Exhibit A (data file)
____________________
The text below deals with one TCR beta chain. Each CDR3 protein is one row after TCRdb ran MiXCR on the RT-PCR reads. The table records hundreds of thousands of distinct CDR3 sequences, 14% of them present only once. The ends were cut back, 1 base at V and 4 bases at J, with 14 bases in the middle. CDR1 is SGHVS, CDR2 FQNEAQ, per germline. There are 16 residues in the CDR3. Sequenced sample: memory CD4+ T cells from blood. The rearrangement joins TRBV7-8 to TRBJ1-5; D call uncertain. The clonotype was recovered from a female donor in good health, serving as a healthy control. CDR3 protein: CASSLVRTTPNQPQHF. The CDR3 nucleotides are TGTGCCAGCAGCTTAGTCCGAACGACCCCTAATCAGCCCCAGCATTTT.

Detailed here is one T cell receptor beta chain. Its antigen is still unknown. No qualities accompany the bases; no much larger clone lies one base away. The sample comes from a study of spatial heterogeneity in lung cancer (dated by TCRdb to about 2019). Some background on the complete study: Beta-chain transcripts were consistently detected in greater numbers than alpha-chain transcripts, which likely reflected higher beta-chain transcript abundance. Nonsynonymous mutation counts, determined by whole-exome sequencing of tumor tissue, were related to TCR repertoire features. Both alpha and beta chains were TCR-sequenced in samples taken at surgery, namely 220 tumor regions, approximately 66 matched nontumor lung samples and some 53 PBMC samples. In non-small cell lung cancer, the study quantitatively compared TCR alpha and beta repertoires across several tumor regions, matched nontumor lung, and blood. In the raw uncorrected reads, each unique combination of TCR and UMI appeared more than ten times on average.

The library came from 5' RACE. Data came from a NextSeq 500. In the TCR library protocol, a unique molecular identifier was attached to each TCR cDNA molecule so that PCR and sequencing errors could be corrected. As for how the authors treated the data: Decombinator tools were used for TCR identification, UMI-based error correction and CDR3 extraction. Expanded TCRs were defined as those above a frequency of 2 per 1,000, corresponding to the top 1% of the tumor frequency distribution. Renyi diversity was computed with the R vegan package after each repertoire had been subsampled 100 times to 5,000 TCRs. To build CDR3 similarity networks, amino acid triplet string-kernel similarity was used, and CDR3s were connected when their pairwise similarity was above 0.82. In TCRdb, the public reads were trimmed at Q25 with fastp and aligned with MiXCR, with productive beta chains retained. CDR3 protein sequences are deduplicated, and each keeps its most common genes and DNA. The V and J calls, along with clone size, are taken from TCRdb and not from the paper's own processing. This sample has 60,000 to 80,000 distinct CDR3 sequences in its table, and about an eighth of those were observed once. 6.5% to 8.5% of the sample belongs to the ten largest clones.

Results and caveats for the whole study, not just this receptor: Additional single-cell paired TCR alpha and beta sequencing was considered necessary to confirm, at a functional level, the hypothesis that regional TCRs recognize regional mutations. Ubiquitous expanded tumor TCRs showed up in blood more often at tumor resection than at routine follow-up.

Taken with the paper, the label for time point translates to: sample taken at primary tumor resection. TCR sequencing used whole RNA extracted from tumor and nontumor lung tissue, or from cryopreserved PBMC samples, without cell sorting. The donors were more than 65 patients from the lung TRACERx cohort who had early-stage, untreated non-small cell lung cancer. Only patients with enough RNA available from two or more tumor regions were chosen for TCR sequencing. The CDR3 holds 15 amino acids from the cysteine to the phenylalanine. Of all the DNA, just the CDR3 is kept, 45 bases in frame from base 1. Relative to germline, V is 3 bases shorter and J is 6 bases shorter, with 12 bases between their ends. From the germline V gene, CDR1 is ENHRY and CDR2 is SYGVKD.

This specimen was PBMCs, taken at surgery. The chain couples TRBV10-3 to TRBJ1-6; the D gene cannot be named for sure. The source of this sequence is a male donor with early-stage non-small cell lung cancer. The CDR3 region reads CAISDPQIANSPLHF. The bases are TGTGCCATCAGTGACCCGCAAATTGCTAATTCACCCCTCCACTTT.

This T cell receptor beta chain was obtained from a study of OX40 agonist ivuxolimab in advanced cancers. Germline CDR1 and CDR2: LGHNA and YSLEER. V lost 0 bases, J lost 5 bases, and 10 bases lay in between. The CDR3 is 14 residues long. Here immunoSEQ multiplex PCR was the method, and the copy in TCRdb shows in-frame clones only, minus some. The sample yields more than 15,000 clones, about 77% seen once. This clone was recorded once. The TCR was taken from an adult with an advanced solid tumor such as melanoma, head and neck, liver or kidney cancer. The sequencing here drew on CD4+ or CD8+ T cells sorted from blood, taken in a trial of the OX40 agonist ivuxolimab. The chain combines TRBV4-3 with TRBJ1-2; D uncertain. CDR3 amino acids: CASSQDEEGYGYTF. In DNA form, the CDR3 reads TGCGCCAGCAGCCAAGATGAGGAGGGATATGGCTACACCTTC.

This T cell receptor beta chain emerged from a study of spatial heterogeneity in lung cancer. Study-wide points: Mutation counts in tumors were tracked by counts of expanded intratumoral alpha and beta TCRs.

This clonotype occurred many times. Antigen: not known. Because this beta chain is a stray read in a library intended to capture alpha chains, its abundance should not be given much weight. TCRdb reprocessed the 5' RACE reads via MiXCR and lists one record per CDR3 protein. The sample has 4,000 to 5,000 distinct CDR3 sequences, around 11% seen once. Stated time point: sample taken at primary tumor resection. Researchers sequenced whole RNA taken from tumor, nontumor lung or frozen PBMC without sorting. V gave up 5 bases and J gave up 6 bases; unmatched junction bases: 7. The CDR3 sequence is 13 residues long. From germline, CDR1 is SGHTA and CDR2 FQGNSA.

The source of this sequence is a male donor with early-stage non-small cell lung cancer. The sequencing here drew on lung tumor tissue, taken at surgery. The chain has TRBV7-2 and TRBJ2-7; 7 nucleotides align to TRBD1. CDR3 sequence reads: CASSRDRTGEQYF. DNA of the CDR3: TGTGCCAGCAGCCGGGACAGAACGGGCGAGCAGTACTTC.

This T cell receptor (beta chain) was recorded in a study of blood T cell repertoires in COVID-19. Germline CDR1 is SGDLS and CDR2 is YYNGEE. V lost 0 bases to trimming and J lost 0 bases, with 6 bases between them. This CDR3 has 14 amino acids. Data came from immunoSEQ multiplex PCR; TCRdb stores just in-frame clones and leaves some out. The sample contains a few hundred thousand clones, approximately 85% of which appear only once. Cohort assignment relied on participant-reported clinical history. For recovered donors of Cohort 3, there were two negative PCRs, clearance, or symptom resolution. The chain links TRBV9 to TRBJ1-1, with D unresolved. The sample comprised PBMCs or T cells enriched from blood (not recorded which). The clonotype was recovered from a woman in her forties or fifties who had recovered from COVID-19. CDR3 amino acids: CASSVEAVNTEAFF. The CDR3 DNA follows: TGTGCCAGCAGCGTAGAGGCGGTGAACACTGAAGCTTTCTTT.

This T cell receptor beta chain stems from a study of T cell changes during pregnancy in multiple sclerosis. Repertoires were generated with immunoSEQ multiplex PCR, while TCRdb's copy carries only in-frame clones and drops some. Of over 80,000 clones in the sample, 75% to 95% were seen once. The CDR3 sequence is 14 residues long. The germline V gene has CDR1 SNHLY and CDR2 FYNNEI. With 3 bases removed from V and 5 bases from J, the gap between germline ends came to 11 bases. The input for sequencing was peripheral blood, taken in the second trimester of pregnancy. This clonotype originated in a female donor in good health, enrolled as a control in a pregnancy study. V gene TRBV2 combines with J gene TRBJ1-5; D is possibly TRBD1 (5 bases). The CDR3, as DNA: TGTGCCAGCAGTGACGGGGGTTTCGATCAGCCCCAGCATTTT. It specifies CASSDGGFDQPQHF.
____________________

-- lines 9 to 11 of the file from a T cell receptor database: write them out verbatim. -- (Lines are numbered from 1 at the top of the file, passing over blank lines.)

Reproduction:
This clonotype occurred many times. Antigen: not known. Because this beta chain is a stray read in a library intended to capture alpha chains, its abundance should not be given much weight. TCRdb reprocessed the 5' RACE reads via MiXCR and lists one record per CDR3 protein. The sample has 4,000 to 5,000 distinct CDR3 sequences, around 11% seen once. Stated time point: sample taken at primary tumor resection. Researchers sequenced whole RNA taken from tumor, nontumor lung or frozen PBMC without sorting. V gave up 5 bases and J gave up 6 bases; unmatched junction bases: 7. The CDR3 sequence is 13 residues long. From germline, CDR1 is SGHTA and CDR2 FQGNSA.

The source of this sequence is a male donor with early-stage non-small cell lung cancer. The sequencing here drew on lung tumor tissue, taken at surgery. The chain has TRBV7-2 and TRBJ2-7; 7 nucleotides align to TRBD1. CDR3 sequence reads: CASSRDRTGEQYF. DNA of the CDR3: TGTGCCAGCAGCCGGGACAGAACGGGCGAGCAGTACTTC.

This T cell receptor (beta chain) was recorded in a study of blood T cell repertoires in COVID-19. Germline CDR1 is SGDLS and CDR2 is YYNGEE. V lost 0 bases to trimming and J lost 0 bases, with 6 bases between them. This CDR3 has 14 amino acids. Data came from immunoSEQ multiplex PCR; TCRdb stores just in-frame clones and leaves some out. The sample contains a few hundred thousand clones, approximately 85% of which appear only once. Cohort assignment relied on participant-reported clinical history. For recovered donors of Cohort 3, there were two negative PCRs, clearance, or symptom resolution. The chain links TRBV9 to TRBJ1-1, with D unresolved. The sample comprised PBMCs or T cells enriched from blood (not recorded which). The clonotype was recovered from a woman in her forties or fifties who had recovered from COVID-19. CDR3 amino acids: CASSVEAVNTEAFF. The CDR3 DNA follows: TGTGCCAGCAGCGTAGAGGCGGTGAACACTGAAGCTTTCTTT.